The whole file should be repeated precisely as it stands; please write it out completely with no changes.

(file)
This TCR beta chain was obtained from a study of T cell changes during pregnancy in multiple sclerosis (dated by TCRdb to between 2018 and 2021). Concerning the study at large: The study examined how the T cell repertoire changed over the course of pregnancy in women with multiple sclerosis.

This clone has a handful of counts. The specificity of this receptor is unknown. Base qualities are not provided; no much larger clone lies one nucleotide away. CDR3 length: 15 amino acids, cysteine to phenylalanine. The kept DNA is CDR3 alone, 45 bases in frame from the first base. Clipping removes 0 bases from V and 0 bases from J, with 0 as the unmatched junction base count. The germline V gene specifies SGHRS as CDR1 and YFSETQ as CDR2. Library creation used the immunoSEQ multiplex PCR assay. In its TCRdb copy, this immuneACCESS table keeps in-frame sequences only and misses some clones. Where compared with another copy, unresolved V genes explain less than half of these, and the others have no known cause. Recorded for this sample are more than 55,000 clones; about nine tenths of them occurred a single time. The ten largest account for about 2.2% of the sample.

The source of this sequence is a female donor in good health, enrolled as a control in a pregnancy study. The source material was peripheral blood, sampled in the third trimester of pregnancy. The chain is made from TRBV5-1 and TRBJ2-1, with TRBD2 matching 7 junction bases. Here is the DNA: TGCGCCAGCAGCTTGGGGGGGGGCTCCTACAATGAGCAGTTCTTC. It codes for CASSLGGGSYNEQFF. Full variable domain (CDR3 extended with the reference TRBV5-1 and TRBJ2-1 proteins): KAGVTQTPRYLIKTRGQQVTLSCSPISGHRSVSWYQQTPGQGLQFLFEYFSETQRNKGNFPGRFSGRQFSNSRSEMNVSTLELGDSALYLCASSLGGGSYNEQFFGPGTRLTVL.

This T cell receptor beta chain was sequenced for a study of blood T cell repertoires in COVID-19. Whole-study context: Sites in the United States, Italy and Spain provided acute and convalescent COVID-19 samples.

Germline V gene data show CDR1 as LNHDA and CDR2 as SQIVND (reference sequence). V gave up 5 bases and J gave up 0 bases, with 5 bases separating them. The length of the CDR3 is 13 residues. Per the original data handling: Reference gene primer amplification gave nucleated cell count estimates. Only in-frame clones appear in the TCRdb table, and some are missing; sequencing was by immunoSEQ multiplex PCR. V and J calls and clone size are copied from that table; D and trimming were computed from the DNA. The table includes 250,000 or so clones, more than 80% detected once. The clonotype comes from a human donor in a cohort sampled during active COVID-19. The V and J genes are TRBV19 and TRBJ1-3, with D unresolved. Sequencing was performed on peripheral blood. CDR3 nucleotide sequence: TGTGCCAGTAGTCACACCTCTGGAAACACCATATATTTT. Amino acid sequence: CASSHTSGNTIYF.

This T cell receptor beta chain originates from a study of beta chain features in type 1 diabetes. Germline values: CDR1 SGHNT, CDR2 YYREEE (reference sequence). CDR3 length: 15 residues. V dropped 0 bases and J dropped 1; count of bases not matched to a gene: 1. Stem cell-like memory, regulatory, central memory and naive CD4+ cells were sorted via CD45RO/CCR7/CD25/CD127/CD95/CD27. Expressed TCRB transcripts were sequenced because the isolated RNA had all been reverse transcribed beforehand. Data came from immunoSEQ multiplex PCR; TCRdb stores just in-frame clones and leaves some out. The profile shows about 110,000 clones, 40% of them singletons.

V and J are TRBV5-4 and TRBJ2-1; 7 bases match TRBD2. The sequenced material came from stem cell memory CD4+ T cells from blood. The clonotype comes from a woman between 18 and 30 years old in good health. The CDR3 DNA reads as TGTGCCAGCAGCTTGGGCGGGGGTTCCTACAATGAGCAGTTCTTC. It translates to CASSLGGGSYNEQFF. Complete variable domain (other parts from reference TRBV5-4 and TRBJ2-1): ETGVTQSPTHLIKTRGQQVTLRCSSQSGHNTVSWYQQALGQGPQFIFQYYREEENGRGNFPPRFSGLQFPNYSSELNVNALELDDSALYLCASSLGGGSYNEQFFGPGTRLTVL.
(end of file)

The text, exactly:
This TCR beta chain was obtained from a study of T cell changes during pregnancy in multiple sclerosis (dated by TCRdb to between 2018 and 2021). Concerning the study at large: The study examined how the T cell repertoire changed over the course of pregnancy in women with multiple sclerosis.

This clone has a handful of counts. The specificity of this receptor is unknown. Base qualities are not provided; no much larger clone lies one nucleotide away. CDR3 length: 15 amino acids, cysteine to phenylalanine. The kept DNA is CDR3 alone, 45 bases in frame from the first base. Clipping removes 0 bases from V and 0 bases from J, with 0 as the unmatched junction base count. The germline V gene specifies SGHRS as CDR1 and YFSETQ as CDR2. Library creation used the immunoSEQ multiplex PCR assay. In its TCRdb copy, this immuneACCESS table keeps in-frame sequences only and misses some clones. Where compared with another copy, unresolved V genes explain less than half of these, and the others have no known cause. Recorded for this sample are more than 55,000 clones; about nine tenths of them occurred a single time. The ten largest account for about 2.2% of the sample.

The source of this sequence is a female donor in good health, enrolled as a control in a pregnancy study. The source material was peripheral blood, sampled in the third trimester of pregnancy. The chain is made from TRBV5-1 and TRBJ2-1, with TRBD2 matching 7 junction bases. Here is the DNA: TGCGCCAGCAGCTTGGGGGGGGGCTCCTACAATGAGCAGTTCTTC. It codes for CASSLGGGSYNEQFF. Full variable domain (CDR3 extended with the reference TRBV5-1 and TRBJ2-1 proteins): KAGVTQTPRYLIKTRGQQVTLSCSPISGHRSVSWYQQTPGQGLQFLFEYFSETQRNKGNFPGRFSGRQFSNSRSEMNVSTLELGDSALYLCASSLGGGSYNEQFFGPGTRLTVL.

This T cell receptor beta chain was sequenced for a study of blood T cell repertoires in COVID-19. Whole-study context: Sites in the United States, Italy and Spain provided acute and convalescent COVID-19 samples.

Germline V gene data show CDR1 as LNHDA and CDR2 as SQIVND (reference sequence). V gave up 5 bases and J gave up 0 bases, with 5 bases separating them. The length of the CDR3 is 13 residues. Per the original data handling: Reference gene primer amplification gave nucleated cell count estimates. Only in-frame clones appear in the TCRdb table, and some are missing; sequencing was by immunoSEQ multiplex PCR. V and J calls and clone size are copied from that table; D and trimming were computed from the DNA. The table includes 250,000 or so clones, more than 80% detected once. The clonotype comes from a human donor in a cohort sampled during active COVID-19. The V and J genes are TRBV19 and TRBJ1-3, with D unresolved. Sequencing was performed on peripheral blood. CDR3 nucleotide sequence: TGTGCCAGTAGTCACACCTCTGGAAACACCATATATTTT. Amino acid sequence: CASSHTSGNTIYF.

This T cell receptor beta chain originates from a study of beta chain features in type 1 diabetes. Germline values: CDR1 SGHNT, CDR2 YYREEE (reference sequence). CDR3 length: 15 residues. V dropped 0 bases and J dropped 1; count of bases not matched to a gene: 1. Stem cell-like memory, regulatory, central memory and naive CD4+ cells were sorted via CD45RO/CCR7/CD25/CD127/CD95/CD27. Expressed TCRB transcripts were sequenced because the isolated RNA had all been reverse transcribed beforehand. Data came from immunoSEQ multiplex PCR; TCRdb stores just in-frame clones and leaves some out. The profile shows about 110,000 clones, 40% of them singletons.

V and J are TRBV5-4 and TRBJ2-1; 7 bases match TRBD2. The sequenced material came from stem cell memory CD4+ T cells from blood. The clonotype comes from a woman between 18 and 30 years old in good health. The CDR3 DNA reads as TGTGCCAGCAGCTTGGGCGGGGGTTCCTACAATGAGCAGTTCTTC. It translates to CASSLGGGSYNEQFF. Complete variable domain (other parts from reference TRBV5-4 and TRBJ2-1): ETGVTQSPTHLIKTRGQQVTLRCSSQSGHNTVSWYQQALGQGPQFIFQYYREEENGRGNFPPRFSGLQFPNYSSELNVNALELDDSALYLCASSLGGGSYNEQFFGPGTRLTVL.